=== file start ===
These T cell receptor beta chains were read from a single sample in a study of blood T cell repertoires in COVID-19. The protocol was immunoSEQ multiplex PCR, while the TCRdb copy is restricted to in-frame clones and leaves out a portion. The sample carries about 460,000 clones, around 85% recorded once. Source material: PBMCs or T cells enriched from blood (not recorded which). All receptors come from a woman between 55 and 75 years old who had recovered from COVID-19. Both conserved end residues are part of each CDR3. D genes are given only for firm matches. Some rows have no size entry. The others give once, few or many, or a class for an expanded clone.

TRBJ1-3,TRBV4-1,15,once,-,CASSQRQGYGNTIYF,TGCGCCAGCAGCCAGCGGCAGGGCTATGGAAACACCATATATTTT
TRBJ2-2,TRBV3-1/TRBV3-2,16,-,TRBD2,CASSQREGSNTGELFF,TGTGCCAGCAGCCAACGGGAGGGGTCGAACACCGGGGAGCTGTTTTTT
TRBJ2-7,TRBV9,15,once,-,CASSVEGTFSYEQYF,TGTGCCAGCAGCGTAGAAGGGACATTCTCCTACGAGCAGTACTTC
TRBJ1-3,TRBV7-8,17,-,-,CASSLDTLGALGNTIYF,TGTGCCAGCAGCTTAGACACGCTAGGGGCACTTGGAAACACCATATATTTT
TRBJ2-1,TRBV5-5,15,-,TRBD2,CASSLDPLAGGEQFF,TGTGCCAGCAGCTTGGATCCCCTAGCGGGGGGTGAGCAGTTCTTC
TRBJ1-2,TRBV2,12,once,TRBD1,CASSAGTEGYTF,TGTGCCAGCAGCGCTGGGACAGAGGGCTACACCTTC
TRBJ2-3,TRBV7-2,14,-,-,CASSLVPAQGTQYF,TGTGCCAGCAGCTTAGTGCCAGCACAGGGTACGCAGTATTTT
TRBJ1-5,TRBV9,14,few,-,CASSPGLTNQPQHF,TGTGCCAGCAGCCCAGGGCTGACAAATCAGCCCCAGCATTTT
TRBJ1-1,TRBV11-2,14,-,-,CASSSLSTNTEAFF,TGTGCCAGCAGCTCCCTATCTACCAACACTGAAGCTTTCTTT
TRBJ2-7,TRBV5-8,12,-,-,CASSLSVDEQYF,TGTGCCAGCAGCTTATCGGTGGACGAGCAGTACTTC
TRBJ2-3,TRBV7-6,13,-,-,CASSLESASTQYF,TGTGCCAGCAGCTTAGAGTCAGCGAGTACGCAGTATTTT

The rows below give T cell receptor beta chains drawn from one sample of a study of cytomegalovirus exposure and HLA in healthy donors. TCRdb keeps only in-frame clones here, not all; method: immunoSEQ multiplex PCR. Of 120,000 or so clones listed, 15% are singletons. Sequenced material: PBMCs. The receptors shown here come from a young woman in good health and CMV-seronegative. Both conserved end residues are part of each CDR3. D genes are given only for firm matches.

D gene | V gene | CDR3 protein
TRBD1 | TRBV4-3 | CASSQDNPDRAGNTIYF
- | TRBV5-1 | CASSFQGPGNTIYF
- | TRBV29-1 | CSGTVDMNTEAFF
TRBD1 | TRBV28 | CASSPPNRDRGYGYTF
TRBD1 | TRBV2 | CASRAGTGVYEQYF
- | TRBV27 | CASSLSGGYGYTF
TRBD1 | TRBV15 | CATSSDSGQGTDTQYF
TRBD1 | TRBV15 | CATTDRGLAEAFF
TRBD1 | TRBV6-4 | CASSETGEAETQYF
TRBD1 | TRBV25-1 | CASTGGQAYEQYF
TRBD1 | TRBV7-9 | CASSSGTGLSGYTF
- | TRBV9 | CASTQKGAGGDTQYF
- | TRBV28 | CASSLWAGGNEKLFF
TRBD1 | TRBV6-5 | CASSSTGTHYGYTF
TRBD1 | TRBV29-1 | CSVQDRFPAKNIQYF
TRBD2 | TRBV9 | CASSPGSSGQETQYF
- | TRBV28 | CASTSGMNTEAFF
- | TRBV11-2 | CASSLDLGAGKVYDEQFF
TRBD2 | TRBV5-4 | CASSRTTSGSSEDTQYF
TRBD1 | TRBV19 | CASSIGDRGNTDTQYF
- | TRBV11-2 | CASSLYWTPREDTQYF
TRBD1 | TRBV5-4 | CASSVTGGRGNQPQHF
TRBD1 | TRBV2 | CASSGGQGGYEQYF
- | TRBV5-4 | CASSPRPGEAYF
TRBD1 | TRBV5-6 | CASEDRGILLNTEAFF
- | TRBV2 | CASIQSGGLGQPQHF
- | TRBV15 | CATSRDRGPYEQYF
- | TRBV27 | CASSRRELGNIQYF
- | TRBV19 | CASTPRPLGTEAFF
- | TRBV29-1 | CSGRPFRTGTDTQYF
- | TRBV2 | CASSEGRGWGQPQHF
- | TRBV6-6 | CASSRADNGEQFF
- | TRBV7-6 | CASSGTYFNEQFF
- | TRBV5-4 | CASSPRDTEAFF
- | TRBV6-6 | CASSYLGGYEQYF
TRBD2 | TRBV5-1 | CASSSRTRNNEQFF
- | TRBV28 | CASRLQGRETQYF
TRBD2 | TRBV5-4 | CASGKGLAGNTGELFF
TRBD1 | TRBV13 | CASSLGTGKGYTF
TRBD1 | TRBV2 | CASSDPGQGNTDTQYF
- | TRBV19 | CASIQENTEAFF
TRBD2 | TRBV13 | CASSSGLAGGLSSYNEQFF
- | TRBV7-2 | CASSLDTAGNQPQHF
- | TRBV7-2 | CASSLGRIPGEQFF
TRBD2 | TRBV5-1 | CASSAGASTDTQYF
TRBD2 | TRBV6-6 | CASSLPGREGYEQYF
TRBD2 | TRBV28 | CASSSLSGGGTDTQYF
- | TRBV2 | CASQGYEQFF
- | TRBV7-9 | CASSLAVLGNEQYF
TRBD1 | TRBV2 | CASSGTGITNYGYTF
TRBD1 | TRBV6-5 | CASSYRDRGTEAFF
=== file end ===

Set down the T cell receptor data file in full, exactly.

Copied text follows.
These T cell receptor beta chains were read from a single sample in a study of blood T cell repertoires in COVID-19. The protocol was immunoSEQ multiplex PCR, while the TCRdb copy is restricted to in-frame clones and leaves out a portion. The sample carries about 460,000 clones, around 85% recorded once. Source material: PBMCs or T cells enriched from blood (not recorded which). All receptors come from a woman between 55 and 75 years old who had recovered from COVID-19. Both conserved end residues are part of each CDR3. D genes are given only for firm matches. Some rows have no size entry. The others give once, few or many, or a class for an expanded clone.

TRBJ1-3,TRBV4-1,15,once,-,CASSQRQGYGNTIYF,TGCGCCAGCAGCCAGCGGCAGGGCTATGGAAACACCATATATTTT
TRBJ2-2,TRBV3-1/TRBV3-2,16,-,TRBD2,CASSQREGSNTGELFF,TGTGCCAGCAGCCAACGGGAGGGGTCGAACACCGGGGAGCTGTTTTTT
TRBJ2-7,TRBV9,15,once,-,CASSVEGTFSYEQYF,TGTGCCAGCAGCGTAGAAGGGACATTCTCCTACGAGCAGTACTTC
TRBJ1-3,TRBV7-8,17,-,-,CASSLDTLGALGNTIYF,TGTGCCAGCAGCTTAGACACGCTAGGGGCACTTGGAAACACCATATATTTT
TRBJ2-1,TRBV5-5,15,-,TRBD2,CASSLDPLAGGEQFF,TGTGCCAGCAGCTTGGATCCCCTAGCGGGGGGTGAGCAGTTCTTC
TRBJ1-2,TRBV2,12,once,TRBD1,CASSAGTEGYTF,TGTGCCAGCAGCGCTGGGACAGAGGGCTACACCTTC
TRBJ2-3,TRBV7-2,14,-,-,CASSLVPAQGTQYF,TGTGCCAGCAGCTTAGTGCCAGCACAGGGTACGCAGTATTTT
TRBJ1-5,TRBV9,14,few,-,CASSPGLTNQPQHF,TGTGCCAGCAGCCCAGGGCTGACAAATCAGCCCCAGCATTTT
TRBJ1-1,TRBV11-2,14,-,-,CASSSLSTNTEAFF,TGTGCCAGCAGCTCCCTATCTACCAACACTGAAGCTTTCTTT
TRBJ2-7,TRBV5-8,12,-,-,CASSLSVDEQYF,TGTGCCAGCAGCTTATCGGTGGACGAGCAGTACTTC
TRBJ2-3,TRBV7-6,13,-,-,CASSLESASTQYF,TGTGCCAGCAGCTTAGAGTCAGCGAGTACGCAGTATTTT

The rows below give T cell receptor beta chains drawn from one sample of a study of cytomegalovirus exposure and HLA in healthy donors. TCRdb keeps only in-frame clones here, not all; method: immunoSEQ multiplex PCR. Of 120,000 or so clones listed, 15% are singletons. Sequenced material: PBMCs. The receptors shown here come from a young woman in good health and CMV-seronegative. Both conserved end residues are part of each CDR3. D genes are given only for firm matches.

D gene | V gene | CDR3 protein
TRBD1 | TRBV4-3 | CASSQDNPDRAGNTIYF
- | TRBV5-1 | CASSFQGPGNTIYF
- | TRBV29-1 | CSGTVDMNTEAFF
TRBD1 | TRBV28 | CASSPPNRDRGYGYTF
TRBD1 | TRBV2 | CASRAGTGVYEQYF
- | TRBV27 | CASSLSGGYGYTF
TRBD1 | TRBV15 | CATSSDSGQGTDTQYF
TRBD1 | TRBV15 | CATTDRGLAEAFF
TRBD1 | TRBV6-4 | CASSETGEAETQYF
TRBD1 | TRBV25-1 | CASTGGQAYEQYF
TRBD1 | TRBV7-9 | CASSSGTGLSGYTF
- | TRBV9 | CASTQKGAGGDTQYF
- | TRBV28 | CASSLWAGGNEKLFF
TRBD1 | TRBV6-5 | CASSSTGTHYGYTF
TRBD1 | TRBV29-1 | CSVQDRFPAKNIQYF
TRBD2 | TRBV9 | CASSPGSSGQETQYF
- | TRBV28 | CASTSGMNTEAFF
- | TRBV11-2 | CASSLDLGAGKVYDEQFF
TRBD2 | TRBV5-4 | CASSRTTSGSSEDTQYF
TRBD1 | TRBV19 | CASSIGDRGNTDTQYF
- | TRBV11-2 | CASSLYWTPREDTQYF
TRBD1 | TRBV5-4 | CASSVTGGRGNQPQHF
TRBD1 | TRBV2 | CASSGGQGGYEQYF
- | TRBV5-4 | CASSPRPGEAYF
TRBD1 | TRBV5-6 | CASEDRGILLNTEAFF
- | TRBV2 | CASIQSGGLGQPQHF
- | TRBV15 | CATSRDRGPYEQYF
- | TRBV27 | CASSRRELGNIQYF
- | TRBV19 | CASTPRPLGTEAFF
- | TRBV29-1 | CSGRPFRTGTDTQYF
- | TRBV2 | CASSEGRGWGQPQHF
- | TRBV6-6 | CASSRADNGEQFF
- | TRBV7-6 | CASSGTYFNEQFF
- | TRBV5-4 | CASSPRDTEAFF
- | TRBV6-6 | CASSYLGGYEQYF
TRBD2 | TRBV5-1 | CASSSRTRNNEQFF
- | TRBV28 | CASRLQGRETQYF
TRBD2 | TRBV5-4 | CASGKGLAGNTGELFF
TRBD1 | TRBV13 | CASSLGTGKGYTF
TRBD1 | TRBV2 | CASSDPGQGNTDTQYF
- | TRBV19 | CASIQENTEAFF
TRBD2 | TRBV13 | CASSSGLAGGLSSYNEQFF
- | TRBV7-2 | CASSLDTAGNQPQHF
- | TRBV7-2 | CASSLGRIPGEQFF
TRBD2 | TRBV5-1 | CASSAGASTDTQYF
TRBD2 | TRBV6-6 | CASSLPGREGYEQYF
TRBD2 | TRBV28 | CASSSLSGGGTDTQYF
- | TRBV2 | CASQGYEQFF
- | TRBV7-9 | CASSLAVLGNEQYF
TRBD1 | TRBV2 | CASSGTGITNYGYTF
TRBD1 | TRBV6-5 | CASSYRDRGTEAFF